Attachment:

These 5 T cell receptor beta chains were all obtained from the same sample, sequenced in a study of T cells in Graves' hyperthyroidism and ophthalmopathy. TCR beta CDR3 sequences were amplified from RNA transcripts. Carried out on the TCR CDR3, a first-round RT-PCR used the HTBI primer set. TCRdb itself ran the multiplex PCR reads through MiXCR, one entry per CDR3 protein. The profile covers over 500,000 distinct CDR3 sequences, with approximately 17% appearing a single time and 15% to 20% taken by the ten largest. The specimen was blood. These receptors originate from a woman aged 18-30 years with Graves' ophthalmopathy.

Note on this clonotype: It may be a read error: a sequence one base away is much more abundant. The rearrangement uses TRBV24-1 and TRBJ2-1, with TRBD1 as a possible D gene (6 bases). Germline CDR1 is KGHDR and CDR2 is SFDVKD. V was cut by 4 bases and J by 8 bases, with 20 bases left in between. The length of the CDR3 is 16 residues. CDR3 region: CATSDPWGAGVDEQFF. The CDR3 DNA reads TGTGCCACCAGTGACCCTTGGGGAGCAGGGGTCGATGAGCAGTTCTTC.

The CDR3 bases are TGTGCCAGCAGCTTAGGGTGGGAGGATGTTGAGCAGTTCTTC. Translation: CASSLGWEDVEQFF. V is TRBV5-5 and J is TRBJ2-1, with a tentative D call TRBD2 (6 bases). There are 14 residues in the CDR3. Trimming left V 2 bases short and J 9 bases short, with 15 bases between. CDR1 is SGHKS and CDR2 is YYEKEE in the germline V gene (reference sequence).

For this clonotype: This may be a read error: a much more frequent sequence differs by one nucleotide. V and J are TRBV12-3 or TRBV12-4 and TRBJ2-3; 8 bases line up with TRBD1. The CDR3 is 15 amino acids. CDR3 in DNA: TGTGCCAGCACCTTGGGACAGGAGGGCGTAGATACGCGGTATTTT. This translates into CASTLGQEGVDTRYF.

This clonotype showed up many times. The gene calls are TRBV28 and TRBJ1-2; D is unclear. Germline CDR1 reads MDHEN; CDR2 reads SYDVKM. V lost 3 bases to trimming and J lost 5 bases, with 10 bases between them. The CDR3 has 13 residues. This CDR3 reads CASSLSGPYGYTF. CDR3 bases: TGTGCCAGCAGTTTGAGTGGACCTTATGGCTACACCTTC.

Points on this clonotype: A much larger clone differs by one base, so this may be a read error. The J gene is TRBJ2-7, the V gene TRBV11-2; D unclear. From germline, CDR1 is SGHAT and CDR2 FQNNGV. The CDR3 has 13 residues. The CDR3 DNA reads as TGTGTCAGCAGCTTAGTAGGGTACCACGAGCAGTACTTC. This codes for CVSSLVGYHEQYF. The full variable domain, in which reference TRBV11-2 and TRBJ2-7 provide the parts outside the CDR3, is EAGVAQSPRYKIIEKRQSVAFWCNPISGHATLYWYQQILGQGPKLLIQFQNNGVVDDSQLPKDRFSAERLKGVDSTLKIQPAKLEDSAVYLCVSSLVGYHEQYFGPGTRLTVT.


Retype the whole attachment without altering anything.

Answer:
These 5 T cell receptor beta chains were all obtained from the same sample, sequenced in a study of T cells in Graves' hyperthyroidism and ophthalmopathy. TCR beta CDR3 sequences were amplified from RNA transcripts. Carried out on the TCR CDR3, a first-round RT-PCR used the HTBI primer set. TCRdb itself ran the multiplex PCR reads through MiXCR, one entry per CDR3 protein. The profile covers over 500,000 distinct CDR3 sequences, with approximately 17% appearing a single time and 15% to 20% taken by the ten largest. The specimen was blood. These receptors originate from a woman aged 18-30 years with Graves' ophthalmopathy.

Note on this clonotype: It may be a read error: a sequence one base away is much more abundant. The rearrangement uses TRBV24-1 and TRBJ2-1, with TRBD1 as a possible D gene (6 bases). Germline CDR1 is KGHDR and CDR2 is SFDVKD. V was cut by 4 bases and J by 8 bases, with 20 bases left in between. The length of the CDR3 is 16 residues. CDR3 region: CATSDPWGAGVDEQFF. The CDR3 DNA reads TGTGCCACCAGTGACCCTTGGGGAGCAGGGGTCGATGAGCAGTTCTTC.

The CDR3 bases are TGTGCCAGCAGCTTAGGGTGGGAGGATGTTGAGCAGTTCTTC. Translation: CASSLGWEDVEQFF. V is TRBV5-5 and J is TRBJ2-1, with a tentative D call TRBD2 (6 bases). There are 14 residues in the CDR3. Trimming left V 2 bases short and J 9 bases short, with 15 bases between. CDR1 is SGHKS and CDR2 is YYEKEE in the germline V gene (reference sequence).

For this clonotype: This may be a read error: a much more frequent sequence differs by one nucleotide. V and J are TRBV12-3 or TRBV12-4 and TRBJ2-3; 8 bases line up with TRBD1. The CDR3 is 15 amino acids. CDR3 in DNA: TGTGCCAGCACCTTGGGACAGGAGGGCGTAGATACGCGGTATTTT. This translates into CASTLGQEGVDTRYF.

This clonotype showed up many times. The gene calls are TRBV28 and TRBJ1-2; D is unclear. Germline CDR1 reads MDHEN; CDR2 reads SYDVKM. V lost 3 bases to trimming and J lost 5 bases, with 10 bases between them. The CDR3 has 13 residues. This CDR3 reads CASSLSGPYGYTF. CDR3 bases: TGTGCCAGCAGTTTGAGTGGACCTTATGGCTACACCTTC.

Points on this clonotype: A much larger clone differs by one base, so this may be a read error. The J gene is TRBJ2-7, the V gene TRBV11-2; D unclear. From germline, CDR1 is SGHAT and CDR2 FQNNGV. The CDR3 has 13 residues. The CDR3 DNA reads as TGTGTCAGCAGCTTAGTAGGGTACCACGAGCAGTACTTC. This codes for CVSSLVGYHEQYF. The full variable domain, in which reference TRBV11-2 and TRBJ2-7 provide the parts outside the CDR3, is EAGVAQSPRYKIIEKRQSVAFWCNPISGHATLYWYQQILGQGPKLLIQFQNNGVVDDSQLPKDRFSAERLKGVDSTLKIQPAKLEDSAVYLCVSSLVGYHEQYFGPGTRLTVT.